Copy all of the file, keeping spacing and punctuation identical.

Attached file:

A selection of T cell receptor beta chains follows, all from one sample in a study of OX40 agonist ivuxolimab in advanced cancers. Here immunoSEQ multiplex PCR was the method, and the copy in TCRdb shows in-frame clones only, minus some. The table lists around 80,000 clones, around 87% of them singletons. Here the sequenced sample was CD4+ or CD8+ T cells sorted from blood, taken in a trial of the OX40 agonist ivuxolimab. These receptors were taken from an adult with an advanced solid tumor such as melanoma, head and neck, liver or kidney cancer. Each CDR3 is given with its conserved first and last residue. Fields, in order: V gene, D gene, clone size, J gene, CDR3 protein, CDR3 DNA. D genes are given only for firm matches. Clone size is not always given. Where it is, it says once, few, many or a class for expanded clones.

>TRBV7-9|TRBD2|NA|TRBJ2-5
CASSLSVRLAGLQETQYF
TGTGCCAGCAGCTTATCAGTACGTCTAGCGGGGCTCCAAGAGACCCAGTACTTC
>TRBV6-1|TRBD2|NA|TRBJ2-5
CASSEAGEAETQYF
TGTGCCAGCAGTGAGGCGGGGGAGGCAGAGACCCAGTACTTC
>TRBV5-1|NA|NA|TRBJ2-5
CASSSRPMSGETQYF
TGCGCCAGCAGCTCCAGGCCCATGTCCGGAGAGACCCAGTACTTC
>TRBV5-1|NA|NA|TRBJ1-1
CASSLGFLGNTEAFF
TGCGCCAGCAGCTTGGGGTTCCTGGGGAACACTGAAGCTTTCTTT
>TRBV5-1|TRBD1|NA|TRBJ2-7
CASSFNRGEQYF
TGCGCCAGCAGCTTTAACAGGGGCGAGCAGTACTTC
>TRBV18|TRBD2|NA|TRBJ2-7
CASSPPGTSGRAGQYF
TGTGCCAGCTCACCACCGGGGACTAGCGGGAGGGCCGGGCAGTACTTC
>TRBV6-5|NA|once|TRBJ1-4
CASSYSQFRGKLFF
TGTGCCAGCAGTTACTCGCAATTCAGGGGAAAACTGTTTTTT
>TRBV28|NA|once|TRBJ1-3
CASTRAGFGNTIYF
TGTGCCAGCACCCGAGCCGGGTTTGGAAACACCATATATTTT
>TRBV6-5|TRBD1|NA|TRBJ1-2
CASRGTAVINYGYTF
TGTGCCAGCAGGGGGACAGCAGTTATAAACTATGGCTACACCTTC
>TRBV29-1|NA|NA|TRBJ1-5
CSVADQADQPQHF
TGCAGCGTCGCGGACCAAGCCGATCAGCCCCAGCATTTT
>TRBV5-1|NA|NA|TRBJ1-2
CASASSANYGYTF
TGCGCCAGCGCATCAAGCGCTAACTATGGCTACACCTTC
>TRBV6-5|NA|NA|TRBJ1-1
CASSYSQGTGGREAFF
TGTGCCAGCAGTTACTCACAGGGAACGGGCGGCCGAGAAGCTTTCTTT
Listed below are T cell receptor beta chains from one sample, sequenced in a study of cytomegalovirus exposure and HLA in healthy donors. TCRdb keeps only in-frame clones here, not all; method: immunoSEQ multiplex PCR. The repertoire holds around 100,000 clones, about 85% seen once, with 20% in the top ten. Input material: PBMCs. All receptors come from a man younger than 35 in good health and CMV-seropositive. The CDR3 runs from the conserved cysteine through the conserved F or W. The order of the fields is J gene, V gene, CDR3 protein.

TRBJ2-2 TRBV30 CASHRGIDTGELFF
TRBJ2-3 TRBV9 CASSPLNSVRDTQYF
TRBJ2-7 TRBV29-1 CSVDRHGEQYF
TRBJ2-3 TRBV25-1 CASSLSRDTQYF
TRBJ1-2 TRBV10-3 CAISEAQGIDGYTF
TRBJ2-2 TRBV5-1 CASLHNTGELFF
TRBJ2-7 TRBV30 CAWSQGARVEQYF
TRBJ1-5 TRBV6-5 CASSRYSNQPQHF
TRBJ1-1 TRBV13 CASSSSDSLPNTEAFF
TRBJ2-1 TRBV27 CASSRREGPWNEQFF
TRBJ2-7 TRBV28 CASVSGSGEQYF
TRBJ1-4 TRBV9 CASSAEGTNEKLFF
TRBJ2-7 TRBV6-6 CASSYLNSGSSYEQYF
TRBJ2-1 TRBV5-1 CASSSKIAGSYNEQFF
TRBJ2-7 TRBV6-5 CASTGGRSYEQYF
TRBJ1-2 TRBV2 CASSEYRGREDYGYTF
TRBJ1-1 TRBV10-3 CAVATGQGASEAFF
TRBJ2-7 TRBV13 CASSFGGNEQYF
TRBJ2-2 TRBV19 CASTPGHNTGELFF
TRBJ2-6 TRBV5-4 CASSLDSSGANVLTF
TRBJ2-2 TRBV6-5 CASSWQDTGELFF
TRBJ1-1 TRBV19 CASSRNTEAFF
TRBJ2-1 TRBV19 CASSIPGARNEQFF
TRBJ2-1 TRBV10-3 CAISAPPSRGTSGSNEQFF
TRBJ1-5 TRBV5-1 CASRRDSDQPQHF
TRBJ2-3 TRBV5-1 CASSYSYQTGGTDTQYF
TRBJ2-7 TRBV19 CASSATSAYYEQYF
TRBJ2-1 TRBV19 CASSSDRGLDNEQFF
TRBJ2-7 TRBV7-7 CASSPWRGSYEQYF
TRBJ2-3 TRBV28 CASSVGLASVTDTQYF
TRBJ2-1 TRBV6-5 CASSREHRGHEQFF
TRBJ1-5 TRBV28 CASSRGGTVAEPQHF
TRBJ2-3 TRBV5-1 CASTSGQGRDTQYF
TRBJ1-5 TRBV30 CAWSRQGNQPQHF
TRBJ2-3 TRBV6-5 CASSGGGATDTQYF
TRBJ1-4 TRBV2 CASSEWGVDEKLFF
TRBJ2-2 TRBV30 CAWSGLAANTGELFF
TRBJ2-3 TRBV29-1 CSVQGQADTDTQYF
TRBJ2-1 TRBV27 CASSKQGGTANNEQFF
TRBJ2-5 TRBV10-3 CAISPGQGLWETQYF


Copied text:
A selection of T cell receptor beta chains follows, all from one sample in a study of OX40 agonist ivuxolimab in advanced cancers. Here immunoSEQ multiplex PCR was the method, and the copy in TCRdb shows in-frame clones only, minus some. The table lists around 80,000 clones, around 87% of them singletons. Here the sequenced sample was CD4+ or CD8+ T cells sorted from blood, taken in a trial of the OX40 agonist ivuxolimab. These receptors were taken from an adult with an advanced solid tumor such as melanoma, head and neck, liver or kidney cancer. Each CDR3 is given with its conserved first and last residue. Fields, in order: V gene, D gene, clone size, J gene, CDR3 protein, CDR3 DNA. D genes are given only for firm matches. Clone size is not always given. Where it is, it says once, few, many or a class for expanded clones.

>TRBV7-9|TRBD2|NA|TRBJ2-5
CASSLSVRLAGLQETQYF
TGTGCCAGCAGCTTATCAGTACGTCTAGCGGGGCTCCAAGAGACCCAGTACTTC
>TRBV6-1|TRBD2|NA|TRBJ2-5
CASSEAGEAETQYF
TGTGCCAGCAGTGAGGCGGGGGAGGCAGAGACCCAGTACTTC
>TRBV5-1|NA|NA|TRBJ2-5
CASSSRPMSGETQYF
TGCGCCAGCAGCTCCAGGCCCATGTCCGGAGAGACCCAGTACTTC
>TRBV5-1|NA|NA|TRBJ1-1
CASSLGFLGNTEAFF
TGCGCCAGCAGCTTGGGGTTCCTGGGGAACACTGAAGCTTTCTTT
>TRBV5-1|TRBD1|NA|TRBJ2-7
CASSFNRGEQYF
TGCGCCAGCAGCTTTAACAGGGGCGAGCAGTACTTC
>TRBV18|TRBD2|NA|TRBJ2-7
CASSPPGTSGRAGQYF
TGTGCCAGCTCACCACCGGGGACTAGCGGGAGGGCCGGGCAGTACTTC
>TRBV6-5|NA|once|TRBJ1-4
CASSYSQFRGKLFF
TGTGCCAGCAGTTACTCGCAATTCAGGGGAAAACTGTTTTTT
>TRBV28|NA|once|TRBJ1-3
CASTRAGFGNTIYF
TGTGCCAGCACCCGAGCCGGGTTTGGAAACACCATATATTTT
>TRBV6-5|TRBD1|NA|TRBJ1-2
CASRGTAVINYGYTF
TGTGCCAGCAGGGGGACAGCAGTTATAAACTATGGCTACACCTTC
>TRBV29-1|NA|NA|TRBJ1-5
CSVADQADQPQHF
TGCAGCGTCGCGGACCAAGCCGATCAGCCCCAGCATTTT
>TRBV5-1|NA|NA|TRBJ1-2
CASASSANYGYTF
TGCGCCAGCGCATCAAGCGCTAACTATGGCTACACCTTC
>TRBV6-5|NA|NA|TRBJ1-1
CASSYSQGTGGREAFF
TGTGCCAGCAGTTACTCACAGGGAACGGGCGGCCGAGAAGCTTTCTTT
Listed below are T cell receptor beta chains from one sample, sequenced in a study of cytomegalovirus exposure and HLA in healthy donors. TCRdb keeps only in-frame clones here, not all; method: immunoSEQ multiplex PCR. The repertoire holds around 100,000 clones, about 85% seen once, with 20% in the top ten. Input material: PBMCs. All receptors come from a man younger than 35 in good health and CMV-seropositive. The CDR3 runs from the conserved cysteine through the conserved F or W. The order of the fields is J gene, V gene, CDR3 protein.

TRBJ2-2 TRBV30 CASHRGIDTGELFF
TRBJ2-3 TRBV9 CASSPLNSVRDTQYF
TRBJ2-7 TRBV29-1 CSVDRHGEQYF
TRBJ2-3 TRBV25-1 CASSLSRDTQYF
TRBJ1-2 TRBV10-3 CAISEAQGIDGYTF
TRBJ2-2 TRBV5-1 CASLHNTGELFF
TRBJ2-7 TRBV30 CAWSQGARVEQYF
TRBJ1-5 TRBV6-5 CASSRYSNQPQHF
TRBJ1-1 TRBV13 CASSSSDSLPNTEAFF
TRBJ2-1 TRBV27 CASSRREGPWNEQFF
TRBJ2-7 TRBV28 CASVSGSGEQYF
TRBJ1-4 TRBV9 CASSAEGTNEKLFF
TRBJ2-7 TRBV6-6 CASSYLNSGSSYEQYF
TRBJ2-1 TRBV5-1 CASSSKIAGSYNEQFF
TRBJ2-7 TRBV6-5 CASTGGRSYEQYF
TRBJ1-2 TRBV2 CASSEYRGREDYGYTF
TRBJ1-1 TRBV10-3 CAVATGQGASEAFF
TRBJ2-7 TRBV13 CASSFGGNEQYF
TRBJ2-2 TRBV19 CASTPGHNTGELFF
TRBJ2-6 TRBV5-4 CASSLDSSGANVLTF
TRBJ2-2 TRBV6-5 CASSWQDTGELFF
TRBJ1-1 TRBV19 CASSRNTEAFF
TRBJ2-1 TRBV19 CASSIPGARNEQFF
TRBJ2-1 TRBV10-3 CAISAPPSRGTSGSNEQFF
TRBJ1-5 TRBV5-1 CASRRDSDQPQHF
TRBJ2-3 TRBV5-1 CASSYSYQTGGTDTQYF
TRBJ2-7 TRBV19 CASSATSAYYEQYF
TRBJ2-1 TRBV19 CASSSDRGLDNEQFF
TRBJ2-7 TRBV7-7 CASSPWRGSYEQYF
TRBJ2-3 TRBV28 CASSVGLASVTDTQYF
TRBJ2-1 TRBV6-5 CASSREHRGHEQFF
TRBJ1-5 TRBV28 CASSRGGTVAEPQHF
TRBJ2-3 TRBV5-1 CASTSGQGRDTQYF
TRBJ1-5 TRBV30 CAWSRQGNQPQHF
TRBJ2-3 TRBV6-5 CASSGGGATDTQYF
TRBJ1-4 TRBV2 CASSEWGVDEKLFF
TRBJ2-2 TRBV30 CAWSGLAANTGELFF
TRBJ2-3 TRBV29-1 CSVQGQADTDTQYF
TRBJ2-1 TRBV27 CASSKQGGTANNEQFF
TRBJ2-5 TRBV10-3 CAISPGQGLWETQYF